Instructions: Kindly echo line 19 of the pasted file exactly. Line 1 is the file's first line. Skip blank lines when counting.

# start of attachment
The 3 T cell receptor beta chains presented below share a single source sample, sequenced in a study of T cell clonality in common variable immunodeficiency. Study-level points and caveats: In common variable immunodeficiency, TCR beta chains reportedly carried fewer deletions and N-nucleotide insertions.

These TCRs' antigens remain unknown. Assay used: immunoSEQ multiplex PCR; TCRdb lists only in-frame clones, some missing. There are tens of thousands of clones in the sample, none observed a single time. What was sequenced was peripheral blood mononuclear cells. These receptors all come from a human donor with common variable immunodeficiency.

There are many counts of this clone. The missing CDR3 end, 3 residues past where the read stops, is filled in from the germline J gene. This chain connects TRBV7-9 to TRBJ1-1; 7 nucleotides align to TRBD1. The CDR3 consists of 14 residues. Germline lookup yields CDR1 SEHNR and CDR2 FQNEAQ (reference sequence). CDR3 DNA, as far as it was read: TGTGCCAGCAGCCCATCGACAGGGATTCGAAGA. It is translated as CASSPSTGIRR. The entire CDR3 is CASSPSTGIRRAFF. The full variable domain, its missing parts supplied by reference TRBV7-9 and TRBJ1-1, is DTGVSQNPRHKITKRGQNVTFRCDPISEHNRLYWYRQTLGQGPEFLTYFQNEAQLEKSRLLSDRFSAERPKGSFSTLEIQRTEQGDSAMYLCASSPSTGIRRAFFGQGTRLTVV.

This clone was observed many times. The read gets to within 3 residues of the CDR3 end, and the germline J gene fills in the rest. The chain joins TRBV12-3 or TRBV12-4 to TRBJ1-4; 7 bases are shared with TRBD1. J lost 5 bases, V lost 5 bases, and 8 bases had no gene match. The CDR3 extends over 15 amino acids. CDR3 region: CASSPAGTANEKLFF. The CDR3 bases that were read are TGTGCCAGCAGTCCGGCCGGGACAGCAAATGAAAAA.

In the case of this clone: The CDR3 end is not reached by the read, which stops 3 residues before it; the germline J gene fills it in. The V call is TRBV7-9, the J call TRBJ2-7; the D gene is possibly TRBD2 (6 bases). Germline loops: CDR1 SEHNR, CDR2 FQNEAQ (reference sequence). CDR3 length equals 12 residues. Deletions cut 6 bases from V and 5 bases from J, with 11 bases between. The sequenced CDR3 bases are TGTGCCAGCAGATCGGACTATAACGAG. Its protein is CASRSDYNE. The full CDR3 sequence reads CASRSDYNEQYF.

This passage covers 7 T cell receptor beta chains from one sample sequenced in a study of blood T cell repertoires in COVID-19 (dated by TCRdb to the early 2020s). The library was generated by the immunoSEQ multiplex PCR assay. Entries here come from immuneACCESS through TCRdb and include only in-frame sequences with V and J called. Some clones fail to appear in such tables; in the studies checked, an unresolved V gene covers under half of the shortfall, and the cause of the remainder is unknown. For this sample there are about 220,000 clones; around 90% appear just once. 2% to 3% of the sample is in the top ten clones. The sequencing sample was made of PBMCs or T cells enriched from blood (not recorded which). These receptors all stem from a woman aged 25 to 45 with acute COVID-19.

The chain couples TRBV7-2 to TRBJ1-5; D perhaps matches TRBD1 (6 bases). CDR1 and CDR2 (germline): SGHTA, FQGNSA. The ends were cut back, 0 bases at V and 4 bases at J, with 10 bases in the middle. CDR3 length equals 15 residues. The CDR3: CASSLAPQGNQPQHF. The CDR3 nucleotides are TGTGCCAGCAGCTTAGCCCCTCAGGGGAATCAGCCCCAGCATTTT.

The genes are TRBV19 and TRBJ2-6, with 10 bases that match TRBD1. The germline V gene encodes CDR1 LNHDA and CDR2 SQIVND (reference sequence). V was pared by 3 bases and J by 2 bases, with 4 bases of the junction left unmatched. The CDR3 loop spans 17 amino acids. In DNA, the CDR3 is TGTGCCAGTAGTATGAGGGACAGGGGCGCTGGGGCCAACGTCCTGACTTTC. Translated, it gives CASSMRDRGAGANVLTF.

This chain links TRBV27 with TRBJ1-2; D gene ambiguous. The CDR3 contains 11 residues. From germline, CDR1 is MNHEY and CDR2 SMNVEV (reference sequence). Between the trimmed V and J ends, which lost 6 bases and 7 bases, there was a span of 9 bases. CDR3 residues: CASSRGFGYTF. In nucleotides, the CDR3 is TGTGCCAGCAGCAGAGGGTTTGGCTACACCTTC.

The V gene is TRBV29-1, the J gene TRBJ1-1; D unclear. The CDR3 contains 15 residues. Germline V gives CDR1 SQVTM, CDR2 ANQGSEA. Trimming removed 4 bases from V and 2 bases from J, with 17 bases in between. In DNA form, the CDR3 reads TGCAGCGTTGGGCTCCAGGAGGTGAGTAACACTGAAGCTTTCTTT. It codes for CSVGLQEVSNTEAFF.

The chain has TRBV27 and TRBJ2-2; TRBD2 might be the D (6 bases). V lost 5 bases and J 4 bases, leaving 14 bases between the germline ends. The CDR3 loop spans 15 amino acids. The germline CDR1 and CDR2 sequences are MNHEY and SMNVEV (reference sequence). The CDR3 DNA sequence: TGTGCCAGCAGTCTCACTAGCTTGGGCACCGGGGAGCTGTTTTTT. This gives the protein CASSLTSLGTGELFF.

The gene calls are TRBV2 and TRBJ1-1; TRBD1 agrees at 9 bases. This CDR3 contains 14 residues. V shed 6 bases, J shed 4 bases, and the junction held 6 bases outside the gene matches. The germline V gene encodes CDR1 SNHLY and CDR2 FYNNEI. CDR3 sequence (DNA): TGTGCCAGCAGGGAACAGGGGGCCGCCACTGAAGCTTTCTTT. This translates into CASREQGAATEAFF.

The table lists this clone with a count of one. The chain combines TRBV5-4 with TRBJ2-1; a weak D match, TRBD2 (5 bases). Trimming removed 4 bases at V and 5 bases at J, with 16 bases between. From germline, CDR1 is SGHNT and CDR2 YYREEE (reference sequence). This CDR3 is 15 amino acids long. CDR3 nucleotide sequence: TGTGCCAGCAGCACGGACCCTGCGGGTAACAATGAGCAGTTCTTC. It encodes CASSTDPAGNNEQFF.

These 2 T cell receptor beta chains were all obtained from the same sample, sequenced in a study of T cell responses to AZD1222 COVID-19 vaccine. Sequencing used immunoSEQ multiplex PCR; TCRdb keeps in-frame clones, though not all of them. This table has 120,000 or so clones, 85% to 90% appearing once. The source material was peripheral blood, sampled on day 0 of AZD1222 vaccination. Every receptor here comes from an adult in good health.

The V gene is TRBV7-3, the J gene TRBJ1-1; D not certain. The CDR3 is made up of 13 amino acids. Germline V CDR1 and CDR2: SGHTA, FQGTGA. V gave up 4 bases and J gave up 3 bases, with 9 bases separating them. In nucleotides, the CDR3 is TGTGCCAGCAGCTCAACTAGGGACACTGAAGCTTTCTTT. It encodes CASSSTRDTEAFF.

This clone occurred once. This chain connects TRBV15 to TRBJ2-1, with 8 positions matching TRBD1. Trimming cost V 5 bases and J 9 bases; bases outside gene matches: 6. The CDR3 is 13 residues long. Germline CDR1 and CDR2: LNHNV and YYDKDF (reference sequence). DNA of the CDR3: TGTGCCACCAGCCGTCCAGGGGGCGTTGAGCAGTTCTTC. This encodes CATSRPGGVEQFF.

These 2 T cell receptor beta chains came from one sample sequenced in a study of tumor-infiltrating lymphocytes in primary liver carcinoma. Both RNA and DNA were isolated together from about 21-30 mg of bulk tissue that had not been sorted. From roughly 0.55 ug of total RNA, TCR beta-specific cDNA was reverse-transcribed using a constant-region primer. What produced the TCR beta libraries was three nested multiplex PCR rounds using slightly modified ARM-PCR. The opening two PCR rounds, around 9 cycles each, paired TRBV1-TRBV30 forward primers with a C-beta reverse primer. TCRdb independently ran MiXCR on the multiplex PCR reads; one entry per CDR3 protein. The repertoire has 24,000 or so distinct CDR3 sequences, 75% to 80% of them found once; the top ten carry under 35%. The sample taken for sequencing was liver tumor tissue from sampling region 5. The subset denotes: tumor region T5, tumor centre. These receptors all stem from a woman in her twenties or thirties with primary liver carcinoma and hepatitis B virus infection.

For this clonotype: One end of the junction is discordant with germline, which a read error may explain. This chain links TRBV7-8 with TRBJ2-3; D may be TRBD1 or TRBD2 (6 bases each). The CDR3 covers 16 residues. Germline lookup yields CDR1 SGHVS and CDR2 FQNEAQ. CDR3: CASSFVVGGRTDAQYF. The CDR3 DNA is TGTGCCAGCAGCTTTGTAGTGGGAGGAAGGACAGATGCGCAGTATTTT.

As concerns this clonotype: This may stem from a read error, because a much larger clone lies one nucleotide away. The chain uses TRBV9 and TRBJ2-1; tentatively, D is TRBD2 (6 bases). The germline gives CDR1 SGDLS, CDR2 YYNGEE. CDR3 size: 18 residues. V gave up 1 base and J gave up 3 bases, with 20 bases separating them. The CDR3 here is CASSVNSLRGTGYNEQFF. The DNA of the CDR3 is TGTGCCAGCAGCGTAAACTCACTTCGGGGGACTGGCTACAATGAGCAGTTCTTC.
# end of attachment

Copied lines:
As concerns this clonotype: This may stem from a read error, because a much larger clone lies one nucleotide away. The chain uses TRBV9 and TRBJ2-1; tentatively, D is TRBD2 (6 bases). The germline gives CDR1 SGDLS, CDR2 YYNGEE. CDR3 size: 18 residues. V gave up 1 base and J gave up 3 bases, with 20 bases separating them. The CDR3 here is CASSVNSLRGTGYNEQFF. The DNA of the CDR3 is TGTGCCAGCAGCGTAAACTCACTTCGGGGGACTGGCTACAATGAGCAGTTCTTC.